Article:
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Homeowners Find Value in Integrating Technology into their Homes

You cannot force a home to read a book, nor can you force it to attend classes, but you can install internet-based technology into it, essentially letting your home talk to you in emergencies and learn your schedules to save energy. 

According to Secure Data Recovery, if you have ever used an app to open your garage door or turn on your lights, you are a part of the smart home revolution, a space wherein innovation has met the need of convenience. 

Further, an increasing number of households are adopting this technology often painted with the allure of streamlining daily routines. But it begs the question: are our homes truly becoming "smarter," or are we simply repackaging old technology with modern flair? Remember The Clapper automatic light switch first sold in 1984? Not so different from your app-controlled lighting, right? 

Utilizing internal data from just over 1,000 individuals, along with data compiled by the U.S. Department of Commerce, Secure Data Recovery found these states to be the most progressive in adopting smart home technology: 

  • Connecticut, Utah, and Maryland are the states with the smartest homes. 
  • Arizona, Connecticut, and Nebraska have seen the greatest acceleration in smart home tech over time. 
  • Security systems are the #1 most annoying type of smart tech according to Americans. 
  • According to 1 in 3, having smart devices is fun, but they don't add much value to life beyond that.


Drawing from the latest insights by the U.S. Department of Commerce, there's a fascinating digital divide emerging across America's landscape. 

In the race to equip homes with the latest smart home technology, Connecticut stands proudly at the forefront. A notable 28.2% of its residents have embraced this tech, converting their living spaces into hubs of digital innovation. This achievement crowns Connecticut as the epicenter of the nation's smartest homes. 

However, not every state shares this fervor for smart living. Alaska, known for its majestic wilderness and awe-inspiring landscapes, seems to prefer a simpler living approach. Only 13% of Alaskans have integrated smart technology into their homes, marking it the state least influenced by this tech wave. 

Following closely in this digital detachment are Mississippi, Hawaii, Wyoming, and Maine, each with adoption rates hovering between 14.2% and 15.9%. 

And the numbers found by Secure Data Recovery are doing anything but regressing—adoption rates are shooting up from an average of 6.9% in 2015 to today’s 22.3%. 

However, not all states share this rapid trajectory. At the tail end of the spectrum, Alaska again remains more resistant to the allure of smart technology. With a growth of just 5.2% over time, it's the state most hesitant to the digital home revolution. Following Alaska's cautious footsteps are Hawaii, Idaho, Mississippi, and Virginia, with growth margins between 6.6% and 9.7%.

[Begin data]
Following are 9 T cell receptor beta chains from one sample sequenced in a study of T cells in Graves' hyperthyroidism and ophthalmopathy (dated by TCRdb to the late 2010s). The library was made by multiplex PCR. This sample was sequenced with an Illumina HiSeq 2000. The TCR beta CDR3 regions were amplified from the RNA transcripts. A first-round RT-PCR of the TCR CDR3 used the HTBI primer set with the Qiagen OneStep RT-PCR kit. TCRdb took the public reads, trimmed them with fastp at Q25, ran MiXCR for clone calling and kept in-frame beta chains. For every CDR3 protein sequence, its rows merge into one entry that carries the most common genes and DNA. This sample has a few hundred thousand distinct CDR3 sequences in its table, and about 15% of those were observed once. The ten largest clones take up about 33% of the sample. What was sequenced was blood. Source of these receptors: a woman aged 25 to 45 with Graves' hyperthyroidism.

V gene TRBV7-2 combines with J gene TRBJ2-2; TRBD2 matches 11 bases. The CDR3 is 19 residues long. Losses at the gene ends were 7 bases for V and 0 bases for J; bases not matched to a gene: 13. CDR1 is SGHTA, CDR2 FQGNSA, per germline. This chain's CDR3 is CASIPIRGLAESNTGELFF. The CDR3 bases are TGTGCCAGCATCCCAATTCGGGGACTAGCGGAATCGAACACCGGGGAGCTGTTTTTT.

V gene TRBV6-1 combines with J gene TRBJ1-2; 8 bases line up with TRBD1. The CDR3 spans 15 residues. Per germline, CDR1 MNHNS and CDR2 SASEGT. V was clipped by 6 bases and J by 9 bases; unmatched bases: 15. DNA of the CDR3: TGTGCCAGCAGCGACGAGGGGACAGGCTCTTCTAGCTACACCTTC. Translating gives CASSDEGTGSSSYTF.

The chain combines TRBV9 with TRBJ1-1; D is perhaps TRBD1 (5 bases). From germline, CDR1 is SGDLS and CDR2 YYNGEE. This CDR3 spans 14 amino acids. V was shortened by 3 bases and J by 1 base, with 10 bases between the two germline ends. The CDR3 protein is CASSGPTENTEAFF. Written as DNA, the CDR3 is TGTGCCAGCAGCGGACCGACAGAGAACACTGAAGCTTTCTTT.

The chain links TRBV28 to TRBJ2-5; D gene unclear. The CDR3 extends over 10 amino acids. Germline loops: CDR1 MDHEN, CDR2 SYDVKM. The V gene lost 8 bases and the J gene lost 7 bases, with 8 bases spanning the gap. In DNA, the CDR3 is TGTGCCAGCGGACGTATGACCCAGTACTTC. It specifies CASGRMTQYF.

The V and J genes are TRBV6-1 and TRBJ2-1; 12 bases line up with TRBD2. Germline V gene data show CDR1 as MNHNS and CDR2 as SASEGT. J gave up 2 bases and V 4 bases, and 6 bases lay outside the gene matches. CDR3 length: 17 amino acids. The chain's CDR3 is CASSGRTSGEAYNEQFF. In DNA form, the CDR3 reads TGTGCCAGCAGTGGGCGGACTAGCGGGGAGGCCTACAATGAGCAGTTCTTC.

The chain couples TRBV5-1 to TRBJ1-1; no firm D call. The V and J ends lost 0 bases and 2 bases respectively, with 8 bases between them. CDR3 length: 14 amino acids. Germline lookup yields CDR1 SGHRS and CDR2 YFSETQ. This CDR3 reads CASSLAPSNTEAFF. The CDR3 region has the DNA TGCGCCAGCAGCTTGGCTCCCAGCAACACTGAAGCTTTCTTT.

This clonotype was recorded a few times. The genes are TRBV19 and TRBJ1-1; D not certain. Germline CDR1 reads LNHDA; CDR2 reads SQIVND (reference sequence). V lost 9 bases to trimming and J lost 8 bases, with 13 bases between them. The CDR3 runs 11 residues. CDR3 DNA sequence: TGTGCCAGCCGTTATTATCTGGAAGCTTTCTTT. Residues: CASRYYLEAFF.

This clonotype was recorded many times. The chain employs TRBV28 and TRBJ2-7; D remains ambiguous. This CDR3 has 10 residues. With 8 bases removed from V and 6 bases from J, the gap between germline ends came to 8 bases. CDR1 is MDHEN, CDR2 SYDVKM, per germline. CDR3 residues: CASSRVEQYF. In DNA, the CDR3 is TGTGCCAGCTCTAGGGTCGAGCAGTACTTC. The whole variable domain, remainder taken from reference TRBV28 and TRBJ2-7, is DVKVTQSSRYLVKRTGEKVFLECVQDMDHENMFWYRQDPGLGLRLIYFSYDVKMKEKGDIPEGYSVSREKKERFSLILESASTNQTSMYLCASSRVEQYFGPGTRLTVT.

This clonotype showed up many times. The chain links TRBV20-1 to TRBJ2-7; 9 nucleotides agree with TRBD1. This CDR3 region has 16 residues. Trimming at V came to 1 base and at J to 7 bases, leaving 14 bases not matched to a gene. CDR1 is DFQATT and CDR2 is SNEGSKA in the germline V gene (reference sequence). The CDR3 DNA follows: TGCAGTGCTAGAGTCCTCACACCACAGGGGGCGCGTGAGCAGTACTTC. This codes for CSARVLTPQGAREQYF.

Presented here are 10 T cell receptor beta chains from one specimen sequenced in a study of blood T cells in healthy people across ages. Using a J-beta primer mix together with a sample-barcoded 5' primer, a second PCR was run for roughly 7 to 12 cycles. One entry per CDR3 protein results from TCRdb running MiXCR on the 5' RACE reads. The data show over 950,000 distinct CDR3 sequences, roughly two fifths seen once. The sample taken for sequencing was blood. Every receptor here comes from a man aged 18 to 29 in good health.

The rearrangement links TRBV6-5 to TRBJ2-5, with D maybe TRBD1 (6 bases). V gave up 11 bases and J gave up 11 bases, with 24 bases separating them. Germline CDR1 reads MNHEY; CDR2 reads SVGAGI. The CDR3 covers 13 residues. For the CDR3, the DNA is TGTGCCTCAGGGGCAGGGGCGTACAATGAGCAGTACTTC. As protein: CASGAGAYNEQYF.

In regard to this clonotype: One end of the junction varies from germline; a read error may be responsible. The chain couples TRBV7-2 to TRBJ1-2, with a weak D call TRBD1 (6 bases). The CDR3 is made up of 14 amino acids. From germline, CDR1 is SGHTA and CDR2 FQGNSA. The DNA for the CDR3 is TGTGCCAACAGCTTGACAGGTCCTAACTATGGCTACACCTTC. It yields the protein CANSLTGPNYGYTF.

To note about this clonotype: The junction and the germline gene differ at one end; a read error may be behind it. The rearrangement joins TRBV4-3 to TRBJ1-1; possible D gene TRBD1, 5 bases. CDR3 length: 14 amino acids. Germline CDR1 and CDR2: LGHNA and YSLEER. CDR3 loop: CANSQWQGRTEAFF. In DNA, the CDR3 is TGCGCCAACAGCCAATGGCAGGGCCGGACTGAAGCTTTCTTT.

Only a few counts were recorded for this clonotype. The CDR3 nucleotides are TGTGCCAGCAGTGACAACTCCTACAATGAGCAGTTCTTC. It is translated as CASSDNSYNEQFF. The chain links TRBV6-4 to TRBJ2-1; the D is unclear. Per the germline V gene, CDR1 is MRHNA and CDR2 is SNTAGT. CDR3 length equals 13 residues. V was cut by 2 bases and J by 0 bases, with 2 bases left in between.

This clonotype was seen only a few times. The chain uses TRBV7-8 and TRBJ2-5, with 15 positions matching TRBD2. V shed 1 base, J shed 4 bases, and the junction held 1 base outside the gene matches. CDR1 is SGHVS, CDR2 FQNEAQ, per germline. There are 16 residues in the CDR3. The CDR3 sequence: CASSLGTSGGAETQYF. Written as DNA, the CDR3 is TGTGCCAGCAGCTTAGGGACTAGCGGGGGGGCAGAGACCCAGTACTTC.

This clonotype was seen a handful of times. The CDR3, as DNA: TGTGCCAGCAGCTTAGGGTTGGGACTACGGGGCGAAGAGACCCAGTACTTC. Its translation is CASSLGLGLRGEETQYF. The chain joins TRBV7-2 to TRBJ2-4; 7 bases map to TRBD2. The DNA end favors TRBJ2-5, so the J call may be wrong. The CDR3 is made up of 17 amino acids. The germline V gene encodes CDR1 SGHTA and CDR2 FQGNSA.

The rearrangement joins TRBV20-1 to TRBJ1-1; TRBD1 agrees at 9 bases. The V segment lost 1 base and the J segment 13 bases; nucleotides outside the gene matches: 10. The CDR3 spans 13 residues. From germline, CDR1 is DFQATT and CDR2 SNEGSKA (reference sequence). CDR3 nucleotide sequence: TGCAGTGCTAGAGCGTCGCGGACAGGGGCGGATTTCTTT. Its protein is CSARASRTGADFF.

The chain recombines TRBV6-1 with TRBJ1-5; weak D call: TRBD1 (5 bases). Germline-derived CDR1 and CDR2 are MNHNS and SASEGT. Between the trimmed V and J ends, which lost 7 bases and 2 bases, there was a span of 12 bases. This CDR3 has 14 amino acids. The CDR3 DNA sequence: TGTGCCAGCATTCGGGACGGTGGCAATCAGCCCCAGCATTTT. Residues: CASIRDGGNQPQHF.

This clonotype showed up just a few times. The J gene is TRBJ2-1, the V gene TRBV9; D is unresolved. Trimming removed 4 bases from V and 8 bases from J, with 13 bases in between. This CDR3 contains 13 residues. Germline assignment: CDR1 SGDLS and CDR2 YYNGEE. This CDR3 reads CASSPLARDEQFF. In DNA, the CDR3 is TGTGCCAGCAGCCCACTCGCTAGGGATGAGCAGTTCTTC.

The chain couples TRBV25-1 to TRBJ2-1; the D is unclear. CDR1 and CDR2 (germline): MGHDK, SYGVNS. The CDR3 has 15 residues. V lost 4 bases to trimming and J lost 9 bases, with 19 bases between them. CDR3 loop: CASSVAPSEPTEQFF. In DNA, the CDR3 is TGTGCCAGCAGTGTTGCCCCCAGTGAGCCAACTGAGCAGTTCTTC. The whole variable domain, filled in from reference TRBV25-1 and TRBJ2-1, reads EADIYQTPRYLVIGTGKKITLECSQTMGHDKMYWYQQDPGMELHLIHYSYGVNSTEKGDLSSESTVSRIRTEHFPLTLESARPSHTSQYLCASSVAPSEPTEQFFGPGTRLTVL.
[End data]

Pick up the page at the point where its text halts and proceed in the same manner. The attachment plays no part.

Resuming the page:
Most smart home technology is in the entertainment space, with 72% of smart devices being of that nature. But, while convenient, it is also a time sink, with users reporting an average of eight hours a month spent maintaining these smart devices. 

Peeling back another layer reveals subtle gender dynamics that prompt reflection. Men, on average, spend slightly more time tending to these devices, clocking in at 2.24 hours weekly. In contrast, women dedicate about 1.88 hours. 

But beyond the glitches and gripes, there's a philosophical debate emerging — 1 in 3 Americans concede that while these devices introduce an element of fun, they don't necessarily add substantive value to life. 

Interestingly, Gen Z, despite being born into the digital era, are the most skeptical of the value of smart tech, with 43% echoing this sentiment. Following them are Boomers at 33%, millennials at 32%, and Gen X at 28%. 

One interpretation could be that Gen Z, having never known a world without these technologies, may take them for granted or not fully recognize their transformative impact. In contrast, older generations have seen the evolution and might better appreciate the innovations. 

Click here to view the report from its source. 

About Author: Kyle G. Horst

Kyle Horst
Kyle G. Horst is a reporter for DS News and MReport. A graduate of the University of Texas at Tyler, he has worked for a number of daily, weekly, and monthly publications in South Dakota and Texas. With more than 10 years of experience in community journalism, he has won a number of state, national, and international awards for his writing and photography. He most recently worked as editor of Community Impact Newspaper covering a number of Dallas-Ft. Worth communities on a hyperlocal level. Contact Kyle G. at [email protected].

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